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WEDNESDAY, May 23 (HealthDay News) -- The number of regional care systems able to quickly identify, transfer if necessary, and treat patients experiencing the most severe form of heart attack is increasing, new research finds.
ST-segment elevation myocardial infarction, or STEMI, is a deadly form of heart attack that affects nearly 300,000 people in the United States per year. It occurs when a blood clot completely blocks an artery to the heart. Quickly restoring blood flow is needed in order to prevent death.
In a regional STEMI-care system, emergency medical services have the equipment on their ambulances to diagnose the heart attack on the way to the hospital, and hospitals cooperate to make sure that patients are delivered to a facility that can quickly activate a team able to treat the heart attack. That treatment is often the artery-opening procedure called percutaneous coronary intervention, commonly known as angioplasty.
Between April 2008 and January 2010, the American Heart Association conducted a survey of 381 regional STEMI-care systems that included nearly 900 hospitals in 47 states. Each system included at least one hospital that performs angioplasty, and one emergency medical service provider.
The survey found that 67 percent of the systems were in urban areas and most followed standard procedures and policies, such as:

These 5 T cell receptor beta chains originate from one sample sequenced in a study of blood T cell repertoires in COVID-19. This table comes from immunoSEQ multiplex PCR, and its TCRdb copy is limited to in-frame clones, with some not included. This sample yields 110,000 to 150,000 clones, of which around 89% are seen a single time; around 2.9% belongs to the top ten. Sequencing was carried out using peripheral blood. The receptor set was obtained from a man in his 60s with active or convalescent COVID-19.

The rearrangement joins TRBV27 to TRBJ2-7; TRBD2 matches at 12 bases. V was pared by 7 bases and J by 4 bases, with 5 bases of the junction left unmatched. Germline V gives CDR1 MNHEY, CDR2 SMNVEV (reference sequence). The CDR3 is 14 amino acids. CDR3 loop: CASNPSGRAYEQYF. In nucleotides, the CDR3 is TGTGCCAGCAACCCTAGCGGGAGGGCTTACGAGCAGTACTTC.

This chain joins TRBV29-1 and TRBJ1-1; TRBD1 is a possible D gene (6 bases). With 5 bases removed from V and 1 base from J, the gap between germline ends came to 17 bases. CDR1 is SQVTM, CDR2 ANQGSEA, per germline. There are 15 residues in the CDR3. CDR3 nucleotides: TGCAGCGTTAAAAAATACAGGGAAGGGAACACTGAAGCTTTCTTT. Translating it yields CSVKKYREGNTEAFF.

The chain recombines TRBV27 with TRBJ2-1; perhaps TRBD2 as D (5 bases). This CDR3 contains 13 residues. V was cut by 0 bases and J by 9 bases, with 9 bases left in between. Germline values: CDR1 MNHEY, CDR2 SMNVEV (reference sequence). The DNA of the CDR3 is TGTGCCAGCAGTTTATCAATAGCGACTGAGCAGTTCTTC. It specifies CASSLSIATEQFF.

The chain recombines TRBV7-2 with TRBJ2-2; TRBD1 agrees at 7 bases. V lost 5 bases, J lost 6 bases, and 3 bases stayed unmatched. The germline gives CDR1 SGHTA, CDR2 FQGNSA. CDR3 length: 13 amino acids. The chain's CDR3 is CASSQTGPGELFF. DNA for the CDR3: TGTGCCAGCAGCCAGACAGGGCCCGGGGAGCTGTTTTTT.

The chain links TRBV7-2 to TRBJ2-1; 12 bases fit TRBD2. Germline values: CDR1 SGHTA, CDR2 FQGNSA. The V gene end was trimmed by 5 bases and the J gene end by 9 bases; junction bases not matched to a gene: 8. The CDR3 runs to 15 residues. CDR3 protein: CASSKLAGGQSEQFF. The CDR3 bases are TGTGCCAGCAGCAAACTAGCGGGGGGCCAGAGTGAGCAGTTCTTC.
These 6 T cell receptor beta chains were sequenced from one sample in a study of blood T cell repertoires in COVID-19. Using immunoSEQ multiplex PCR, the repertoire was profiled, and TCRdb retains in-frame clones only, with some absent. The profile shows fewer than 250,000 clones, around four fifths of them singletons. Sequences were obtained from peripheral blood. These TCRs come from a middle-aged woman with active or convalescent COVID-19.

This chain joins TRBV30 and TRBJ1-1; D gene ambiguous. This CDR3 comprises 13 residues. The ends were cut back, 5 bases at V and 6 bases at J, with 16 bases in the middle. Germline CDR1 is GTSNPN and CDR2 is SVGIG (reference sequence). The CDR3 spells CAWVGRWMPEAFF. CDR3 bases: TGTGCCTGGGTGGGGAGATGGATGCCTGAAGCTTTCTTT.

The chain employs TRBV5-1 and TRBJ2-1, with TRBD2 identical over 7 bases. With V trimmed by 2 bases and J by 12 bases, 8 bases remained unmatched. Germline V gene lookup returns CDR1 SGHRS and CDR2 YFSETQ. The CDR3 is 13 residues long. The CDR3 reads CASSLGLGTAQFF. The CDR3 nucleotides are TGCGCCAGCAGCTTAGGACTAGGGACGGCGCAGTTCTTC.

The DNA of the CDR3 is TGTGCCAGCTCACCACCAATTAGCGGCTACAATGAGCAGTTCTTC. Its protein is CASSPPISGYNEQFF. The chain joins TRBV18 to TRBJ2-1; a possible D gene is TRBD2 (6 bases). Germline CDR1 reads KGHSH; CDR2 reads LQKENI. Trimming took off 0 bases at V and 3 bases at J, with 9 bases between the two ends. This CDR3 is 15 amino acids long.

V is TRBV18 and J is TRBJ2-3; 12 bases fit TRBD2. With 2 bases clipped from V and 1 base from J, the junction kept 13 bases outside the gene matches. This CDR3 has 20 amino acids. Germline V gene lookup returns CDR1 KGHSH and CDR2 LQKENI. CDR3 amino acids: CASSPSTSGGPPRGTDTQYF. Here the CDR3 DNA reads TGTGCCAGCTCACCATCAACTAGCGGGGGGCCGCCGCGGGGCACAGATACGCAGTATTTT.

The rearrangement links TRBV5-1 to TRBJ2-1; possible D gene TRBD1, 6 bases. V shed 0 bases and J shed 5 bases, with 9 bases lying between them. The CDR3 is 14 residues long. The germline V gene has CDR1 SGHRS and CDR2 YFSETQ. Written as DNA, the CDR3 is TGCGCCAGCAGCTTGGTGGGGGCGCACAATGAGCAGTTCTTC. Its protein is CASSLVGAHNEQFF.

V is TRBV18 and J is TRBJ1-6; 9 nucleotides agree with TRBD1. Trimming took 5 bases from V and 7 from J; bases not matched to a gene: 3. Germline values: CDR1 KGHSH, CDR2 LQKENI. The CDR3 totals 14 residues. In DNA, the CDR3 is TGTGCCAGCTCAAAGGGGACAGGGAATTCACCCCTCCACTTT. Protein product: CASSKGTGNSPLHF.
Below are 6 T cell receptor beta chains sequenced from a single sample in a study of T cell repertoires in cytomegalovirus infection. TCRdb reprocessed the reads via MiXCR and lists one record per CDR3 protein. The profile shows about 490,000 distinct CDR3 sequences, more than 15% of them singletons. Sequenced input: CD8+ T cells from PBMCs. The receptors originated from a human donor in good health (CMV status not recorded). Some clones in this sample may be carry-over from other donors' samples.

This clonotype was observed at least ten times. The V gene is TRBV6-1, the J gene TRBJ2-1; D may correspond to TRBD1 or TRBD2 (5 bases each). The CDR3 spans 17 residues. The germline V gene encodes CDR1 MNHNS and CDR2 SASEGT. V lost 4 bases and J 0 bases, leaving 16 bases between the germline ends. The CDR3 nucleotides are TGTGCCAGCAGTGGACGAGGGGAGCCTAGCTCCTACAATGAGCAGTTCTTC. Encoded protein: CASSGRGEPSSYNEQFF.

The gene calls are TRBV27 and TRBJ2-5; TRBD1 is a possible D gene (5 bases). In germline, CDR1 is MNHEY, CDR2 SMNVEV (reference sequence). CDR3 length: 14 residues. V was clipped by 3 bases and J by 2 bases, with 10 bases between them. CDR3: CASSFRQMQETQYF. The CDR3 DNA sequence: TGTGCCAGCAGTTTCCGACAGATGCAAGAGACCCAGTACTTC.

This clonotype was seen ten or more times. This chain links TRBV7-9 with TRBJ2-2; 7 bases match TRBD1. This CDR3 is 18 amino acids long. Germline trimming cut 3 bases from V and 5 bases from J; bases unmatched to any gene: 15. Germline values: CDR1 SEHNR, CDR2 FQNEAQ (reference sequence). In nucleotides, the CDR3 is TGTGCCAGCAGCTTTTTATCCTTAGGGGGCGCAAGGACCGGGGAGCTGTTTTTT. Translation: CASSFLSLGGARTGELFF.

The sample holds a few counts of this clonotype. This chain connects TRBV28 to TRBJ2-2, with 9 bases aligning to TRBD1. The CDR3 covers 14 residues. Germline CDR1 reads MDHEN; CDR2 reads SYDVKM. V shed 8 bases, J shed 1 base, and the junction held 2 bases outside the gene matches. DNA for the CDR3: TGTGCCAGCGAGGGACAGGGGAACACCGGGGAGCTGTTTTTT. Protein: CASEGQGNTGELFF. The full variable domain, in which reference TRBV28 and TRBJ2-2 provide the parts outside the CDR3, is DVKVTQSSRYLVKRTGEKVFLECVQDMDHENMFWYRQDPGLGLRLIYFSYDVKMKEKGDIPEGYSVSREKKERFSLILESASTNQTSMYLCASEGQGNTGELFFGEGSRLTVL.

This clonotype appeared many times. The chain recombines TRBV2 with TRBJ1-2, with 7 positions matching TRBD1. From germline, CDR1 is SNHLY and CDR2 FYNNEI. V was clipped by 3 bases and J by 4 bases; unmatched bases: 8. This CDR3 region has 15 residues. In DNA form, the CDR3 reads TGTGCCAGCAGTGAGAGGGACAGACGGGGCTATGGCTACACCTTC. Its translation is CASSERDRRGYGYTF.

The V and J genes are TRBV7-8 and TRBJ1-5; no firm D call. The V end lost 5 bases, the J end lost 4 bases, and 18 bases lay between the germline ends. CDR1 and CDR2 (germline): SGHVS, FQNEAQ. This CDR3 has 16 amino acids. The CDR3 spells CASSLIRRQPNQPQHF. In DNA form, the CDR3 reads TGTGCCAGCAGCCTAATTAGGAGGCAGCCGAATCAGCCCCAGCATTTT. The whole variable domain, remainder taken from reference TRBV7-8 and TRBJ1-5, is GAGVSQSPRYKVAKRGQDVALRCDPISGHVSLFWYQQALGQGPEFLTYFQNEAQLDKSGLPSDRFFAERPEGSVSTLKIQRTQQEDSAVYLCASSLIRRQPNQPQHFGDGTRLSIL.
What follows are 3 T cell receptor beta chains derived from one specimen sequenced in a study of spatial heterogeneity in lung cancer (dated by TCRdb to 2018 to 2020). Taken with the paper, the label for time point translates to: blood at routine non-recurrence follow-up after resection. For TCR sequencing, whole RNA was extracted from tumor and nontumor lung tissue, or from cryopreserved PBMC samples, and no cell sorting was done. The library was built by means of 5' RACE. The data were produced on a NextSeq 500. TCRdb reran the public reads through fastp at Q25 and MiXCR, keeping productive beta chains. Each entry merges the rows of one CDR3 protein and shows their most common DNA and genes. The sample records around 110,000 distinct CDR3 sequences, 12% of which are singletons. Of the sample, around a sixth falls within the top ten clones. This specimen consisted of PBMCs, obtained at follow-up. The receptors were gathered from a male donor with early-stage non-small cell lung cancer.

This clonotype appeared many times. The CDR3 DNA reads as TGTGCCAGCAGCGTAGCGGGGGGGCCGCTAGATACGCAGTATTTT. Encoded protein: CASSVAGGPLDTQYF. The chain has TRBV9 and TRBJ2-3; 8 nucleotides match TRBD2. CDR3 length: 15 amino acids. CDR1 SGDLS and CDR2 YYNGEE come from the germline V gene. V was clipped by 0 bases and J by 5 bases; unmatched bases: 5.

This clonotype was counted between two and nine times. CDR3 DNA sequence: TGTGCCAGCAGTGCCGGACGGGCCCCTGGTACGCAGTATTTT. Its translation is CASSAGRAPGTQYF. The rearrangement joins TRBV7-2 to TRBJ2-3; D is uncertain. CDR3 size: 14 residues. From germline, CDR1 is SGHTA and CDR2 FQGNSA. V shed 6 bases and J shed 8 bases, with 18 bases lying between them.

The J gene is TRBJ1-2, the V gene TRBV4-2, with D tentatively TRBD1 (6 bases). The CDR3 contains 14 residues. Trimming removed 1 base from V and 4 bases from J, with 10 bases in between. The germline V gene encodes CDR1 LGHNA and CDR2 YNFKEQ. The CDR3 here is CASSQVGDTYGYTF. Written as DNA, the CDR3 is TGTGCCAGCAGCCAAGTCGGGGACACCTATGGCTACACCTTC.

- Admitting STEMI patients even when a hospital bed was not readily available (97 percent).
- Requiring a single phone call to activate the catheterization lab for angioplasty (92 percent).
- Permitting emergency department doctors to activate the catheterization lab without consulting a cardiologist (87 percent) and allowing the lab to be activated without a cardiology consultation before the patient arrives at the hospital (78 percent).
- Being part of a data collection registry (84 percent).
Competition among hospitals and cardiology groups was the most common barrier to implementing STEMI care systems. The researchers also found that about one-quarter of the systems have difficulties with emergency medical services' transport and finances.
The study appears in the journal Circulation: Cardiovascular Quality and Outcomes.
"It's essential to get competing hospitals and separate [emergency medical service] agencies within a community to work as a team to provide optimal care for heart attack patients," lead author Dr. James Jollis, a professor of medicine at Duke University Medical Center, said in a news release from the American Heart Association.
-- Robert Preidt
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